The comparison between TP53 gene polymorphisms (c.[215G>C]) homozygotes and heterozygotes in Breast Cancer Patients: A clinicopathological analysis
Purpose: TP53 is a tumor suppressor gene which participates in regulation of cell cycle check points, DNA repair, and apoptosis. The aim of this study was to compare TP53 germ line gene polymorphisms (c.[215G>C]) wild – type homozygotes GG with heterozygotes GC according to clinicopathological factors.
Methods: We reviewed the medical records of 87 (22% TP53 gene homozygotes and 78% heterozygotes) breast cancer patients who were diagnosed and treated in COI in Gliwice. Polymorphism profile was assessed by RFLP-PCR technique.
Results: The presence of lobular invasive carcinoma was observed insignificantly more often in homozygotes, especially in the group of patients at the age below 50 years (29% vs. 4%, p = 0.095). Patients being TP53 gene heterozygotes had larger tumor size (T > 2) than homozygotes (16% vs. 5%, p = 0.450). There was observed a tendency to the presence of lymph node metastases (53% vs. 34%, p = 0.182) and higher Ki67 (> 20%) (69% vs. 46%, p = 0.209) in TP53 gene homozygotes. HER2 overexpression was associated with TP53 heterozygotes, especially in the group of patients at the age above 50 years (33% vs. 8%, p = 0.144). A negative receptor status was reported more frequently in homozygotes (43% vs.21%, p = 0.340) in patients with age below 50 years. Similarly higher histological grade G3 was detected more often in homozygotes in patients at the age below 50 years (80% vs. 33%, p = 0.130).
Conclusion: TP53 gene homozygotes and heterozygotes differ from each other in respect of clinicopathological factors such as: histological type, lymph node metastases, higher Ki67 (> 20%), histological grade G3, ER/PR status, tumor size (T > 2), HER2 overexpression, cancer in family history and diabetes. Patient’s age was associated with the pathological characteristics of tumor.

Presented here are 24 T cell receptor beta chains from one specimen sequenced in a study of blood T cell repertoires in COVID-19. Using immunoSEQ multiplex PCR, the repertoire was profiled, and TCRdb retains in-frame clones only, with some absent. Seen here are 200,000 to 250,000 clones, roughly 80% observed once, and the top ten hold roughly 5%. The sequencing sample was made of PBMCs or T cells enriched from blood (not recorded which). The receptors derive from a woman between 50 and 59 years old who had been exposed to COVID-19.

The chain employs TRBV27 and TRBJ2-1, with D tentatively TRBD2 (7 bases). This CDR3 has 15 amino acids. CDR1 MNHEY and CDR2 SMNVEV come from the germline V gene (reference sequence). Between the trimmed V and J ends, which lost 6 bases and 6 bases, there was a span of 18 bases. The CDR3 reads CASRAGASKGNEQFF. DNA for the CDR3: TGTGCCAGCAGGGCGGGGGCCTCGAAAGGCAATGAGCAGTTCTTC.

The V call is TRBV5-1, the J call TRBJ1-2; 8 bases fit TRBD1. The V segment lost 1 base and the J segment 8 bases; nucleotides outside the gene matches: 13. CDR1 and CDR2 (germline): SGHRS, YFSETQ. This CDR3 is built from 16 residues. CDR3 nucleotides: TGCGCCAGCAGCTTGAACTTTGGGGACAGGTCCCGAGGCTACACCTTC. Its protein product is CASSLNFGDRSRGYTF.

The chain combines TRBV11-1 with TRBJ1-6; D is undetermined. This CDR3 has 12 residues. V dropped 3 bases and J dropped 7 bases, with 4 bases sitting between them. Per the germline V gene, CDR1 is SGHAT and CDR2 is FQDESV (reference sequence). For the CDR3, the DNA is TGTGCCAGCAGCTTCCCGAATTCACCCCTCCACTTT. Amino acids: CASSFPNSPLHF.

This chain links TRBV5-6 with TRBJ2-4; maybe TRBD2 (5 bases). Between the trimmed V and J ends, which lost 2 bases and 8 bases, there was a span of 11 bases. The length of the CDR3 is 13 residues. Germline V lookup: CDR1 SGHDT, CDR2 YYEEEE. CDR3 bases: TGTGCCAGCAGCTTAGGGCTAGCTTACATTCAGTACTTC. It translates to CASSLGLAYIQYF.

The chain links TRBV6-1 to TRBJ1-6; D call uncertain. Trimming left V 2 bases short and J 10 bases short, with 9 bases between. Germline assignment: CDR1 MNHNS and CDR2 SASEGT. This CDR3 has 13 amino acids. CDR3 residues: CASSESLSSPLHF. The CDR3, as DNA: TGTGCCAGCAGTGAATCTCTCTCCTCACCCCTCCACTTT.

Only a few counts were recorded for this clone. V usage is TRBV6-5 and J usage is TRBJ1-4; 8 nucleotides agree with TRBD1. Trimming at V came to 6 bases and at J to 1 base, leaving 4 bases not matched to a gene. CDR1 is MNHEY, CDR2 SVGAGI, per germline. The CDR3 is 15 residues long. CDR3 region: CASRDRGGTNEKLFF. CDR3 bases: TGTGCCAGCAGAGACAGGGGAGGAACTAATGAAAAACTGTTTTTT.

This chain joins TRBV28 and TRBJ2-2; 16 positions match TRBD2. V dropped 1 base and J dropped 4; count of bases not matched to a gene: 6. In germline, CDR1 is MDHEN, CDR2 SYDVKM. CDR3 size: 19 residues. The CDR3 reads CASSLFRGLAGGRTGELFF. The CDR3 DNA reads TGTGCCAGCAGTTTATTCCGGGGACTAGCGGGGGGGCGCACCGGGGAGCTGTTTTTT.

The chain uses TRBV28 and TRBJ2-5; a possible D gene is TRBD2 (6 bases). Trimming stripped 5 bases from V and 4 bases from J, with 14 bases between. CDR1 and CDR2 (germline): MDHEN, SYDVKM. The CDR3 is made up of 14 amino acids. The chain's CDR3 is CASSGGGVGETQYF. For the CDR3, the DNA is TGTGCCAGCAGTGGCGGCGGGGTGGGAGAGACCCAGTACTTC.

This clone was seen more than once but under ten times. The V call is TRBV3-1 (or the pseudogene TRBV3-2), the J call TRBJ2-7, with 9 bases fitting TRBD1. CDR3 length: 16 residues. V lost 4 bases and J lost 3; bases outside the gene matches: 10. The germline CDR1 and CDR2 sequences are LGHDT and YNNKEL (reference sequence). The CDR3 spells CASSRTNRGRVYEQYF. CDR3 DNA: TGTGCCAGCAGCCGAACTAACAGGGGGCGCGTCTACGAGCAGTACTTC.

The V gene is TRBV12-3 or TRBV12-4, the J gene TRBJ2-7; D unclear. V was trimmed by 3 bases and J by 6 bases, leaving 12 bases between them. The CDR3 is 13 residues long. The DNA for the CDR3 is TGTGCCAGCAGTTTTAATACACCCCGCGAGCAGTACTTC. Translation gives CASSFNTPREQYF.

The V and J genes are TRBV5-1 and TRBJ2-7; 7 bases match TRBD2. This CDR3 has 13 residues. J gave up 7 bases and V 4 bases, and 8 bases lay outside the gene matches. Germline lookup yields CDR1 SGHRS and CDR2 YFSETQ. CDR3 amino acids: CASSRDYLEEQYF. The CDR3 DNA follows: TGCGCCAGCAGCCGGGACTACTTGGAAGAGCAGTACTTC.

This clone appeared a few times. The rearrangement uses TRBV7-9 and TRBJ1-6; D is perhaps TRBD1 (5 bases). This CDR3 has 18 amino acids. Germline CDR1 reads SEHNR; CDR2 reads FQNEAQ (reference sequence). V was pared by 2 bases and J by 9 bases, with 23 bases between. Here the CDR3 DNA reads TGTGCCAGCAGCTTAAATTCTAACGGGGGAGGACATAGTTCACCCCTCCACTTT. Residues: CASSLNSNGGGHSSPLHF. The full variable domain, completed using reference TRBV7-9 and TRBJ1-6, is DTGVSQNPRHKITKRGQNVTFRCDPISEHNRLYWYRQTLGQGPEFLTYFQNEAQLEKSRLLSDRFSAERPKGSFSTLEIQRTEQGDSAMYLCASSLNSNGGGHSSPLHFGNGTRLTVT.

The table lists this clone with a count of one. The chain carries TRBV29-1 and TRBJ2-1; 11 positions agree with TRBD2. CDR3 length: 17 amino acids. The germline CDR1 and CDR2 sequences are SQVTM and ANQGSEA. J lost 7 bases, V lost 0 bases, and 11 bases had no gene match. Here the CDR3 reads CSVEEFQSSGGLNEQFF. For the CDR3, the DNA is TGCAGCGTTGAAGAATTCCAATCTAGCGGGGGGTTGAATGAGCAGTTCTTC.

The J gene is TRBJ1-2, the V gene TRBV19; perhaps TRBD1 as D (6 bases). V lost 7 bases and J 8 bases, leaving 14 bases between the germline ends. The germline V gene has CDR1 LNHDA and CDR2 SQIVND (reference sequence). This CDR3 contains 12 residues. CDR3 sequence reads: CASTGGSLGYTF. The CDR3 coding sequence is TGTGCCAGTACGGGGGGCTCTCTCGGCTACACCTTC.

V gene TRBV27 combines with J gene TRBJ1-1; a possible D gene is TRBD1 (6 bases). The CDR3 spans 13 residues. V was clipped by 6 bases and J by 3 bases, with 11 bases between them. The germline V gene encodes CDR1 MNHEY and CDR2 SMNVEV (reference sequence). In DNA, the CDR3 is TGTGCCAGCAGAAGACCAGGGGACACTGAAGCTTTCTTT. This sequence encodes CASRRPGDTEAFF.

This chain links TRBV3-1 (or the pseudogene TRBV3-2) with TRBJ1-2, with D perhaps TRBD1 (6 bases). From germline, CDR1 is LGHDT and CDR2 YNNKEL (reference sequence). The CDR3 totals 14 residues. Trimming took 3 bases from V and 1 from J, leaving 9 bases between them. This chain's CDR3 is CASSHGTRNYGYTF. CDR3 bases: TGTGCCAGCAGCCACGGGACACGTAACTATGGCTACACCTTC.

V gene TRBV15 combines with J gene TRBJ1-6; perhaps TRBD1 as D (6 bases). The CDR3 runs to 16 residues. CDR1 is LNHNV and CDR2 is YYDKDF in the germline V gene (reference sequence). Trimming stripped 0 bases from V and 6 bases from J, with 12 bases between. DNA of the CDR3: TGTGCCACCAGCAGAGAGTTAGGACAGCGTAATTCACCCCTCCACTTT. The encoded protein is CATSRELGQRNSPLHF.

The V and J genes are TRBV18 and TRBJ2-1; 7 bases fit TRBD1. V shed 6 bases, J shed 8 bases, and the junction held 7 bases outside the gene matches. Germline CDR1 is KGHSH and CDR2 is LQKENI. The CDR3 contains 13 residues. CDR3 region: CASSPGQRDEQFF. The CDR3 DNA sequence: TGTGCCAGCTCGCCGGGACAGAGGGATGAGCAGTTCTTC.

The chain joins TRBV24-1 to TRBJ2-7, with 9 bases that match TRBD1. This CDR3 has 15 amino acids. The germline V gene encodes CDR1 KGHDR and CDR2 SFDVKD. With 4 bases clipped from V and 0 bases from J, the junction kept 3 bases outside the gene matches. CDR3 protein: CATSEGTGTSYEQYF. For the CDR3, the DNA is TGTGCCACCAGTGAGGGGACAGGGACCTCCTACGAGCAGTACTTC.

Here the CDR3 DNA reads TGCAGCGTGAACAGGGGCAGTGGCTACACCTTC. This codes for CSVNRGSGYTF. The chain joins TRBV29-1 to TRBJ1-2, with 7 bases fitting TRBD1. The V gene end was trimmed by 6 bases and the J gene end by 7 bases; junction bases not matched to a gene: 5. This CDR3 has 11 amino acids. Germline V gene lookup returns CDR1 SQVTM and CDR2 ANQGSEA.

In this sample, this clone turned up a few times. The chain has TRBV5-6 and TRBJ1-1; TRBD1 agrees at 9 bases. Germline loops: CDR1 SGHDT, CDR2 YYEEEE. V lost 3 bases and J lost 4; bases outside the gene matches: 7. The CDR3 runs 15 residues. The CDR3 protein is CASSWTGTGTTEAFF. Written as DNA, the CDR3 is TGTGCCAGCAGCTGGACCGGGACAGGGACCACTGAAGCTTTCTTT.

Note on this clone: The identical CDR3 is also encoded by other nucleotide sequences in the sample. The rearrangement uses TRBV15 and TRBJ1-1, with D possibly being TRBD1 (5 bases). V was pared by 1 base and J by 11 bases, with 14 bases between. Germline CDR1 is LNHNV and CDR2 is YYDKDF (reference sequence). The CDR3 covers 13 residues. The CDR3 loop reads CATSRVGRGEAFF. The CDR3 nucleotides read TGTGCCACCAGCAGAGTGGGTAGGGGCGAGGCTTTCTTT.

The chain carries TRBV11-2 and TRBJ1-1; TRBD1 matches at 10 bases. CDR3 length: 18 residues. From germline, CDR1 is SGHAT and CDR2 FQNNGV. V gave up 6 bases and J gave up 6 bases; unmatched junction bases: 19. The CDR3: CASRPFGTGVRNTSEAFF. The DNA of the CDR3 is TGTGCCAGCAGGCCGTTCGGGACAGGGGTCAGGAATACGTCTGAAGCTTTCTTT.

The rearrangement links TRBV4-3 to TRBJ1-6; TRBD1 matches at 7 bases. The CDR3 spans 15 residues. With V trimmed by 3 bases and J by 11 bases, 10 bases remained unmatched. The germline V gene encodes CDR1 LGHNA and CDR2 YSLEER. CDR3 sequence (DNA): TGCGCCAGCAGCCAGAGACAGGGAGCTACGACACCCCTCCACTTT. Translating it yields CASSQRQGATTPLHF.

Wang Y, Helland A, Holm R, et al. TP53 mutations in early-stage ovarian carcinoma, relation to long-term survival. Br J Cancer. 2004;90:678–85.
Langerød A, Zhao H, Borgan Ø, et al. TP53 mutation status and gene expression profiles are powerful prognostic markers of breast cancer. Breast Cancer Res. 2007;9(3):R30.
Chae BJ, Bae JS, Lee A, et al. p53 as a specific prognostic factor in triple-negative breast cancer. Jpn J Clin. Oncol. 2009;39(4):217–24.
Knoop AS, Bentzen SM, Nielsen MM, et al. Value of epidermal growth factor receptor, HER2, p53, and steroid receptors in predicting the efficacy of tamoxifen in high-risk postmenopausal breast cancer patients. J Clin Oncol. 2001;19:3376–84.
Campomenosi P, Monti P, Aprile A, et al. p53 mutants can often transactivate promoters containing a p21 but not Bax or PIG3 responsive elements. Oncogene. 2001; 20:3573–9.
Gasco M, Yulug IG, Crook T. TP53 mutations in familial breast cancer: Functional aspects. Hum Mutat. 2003;21(3):301-6.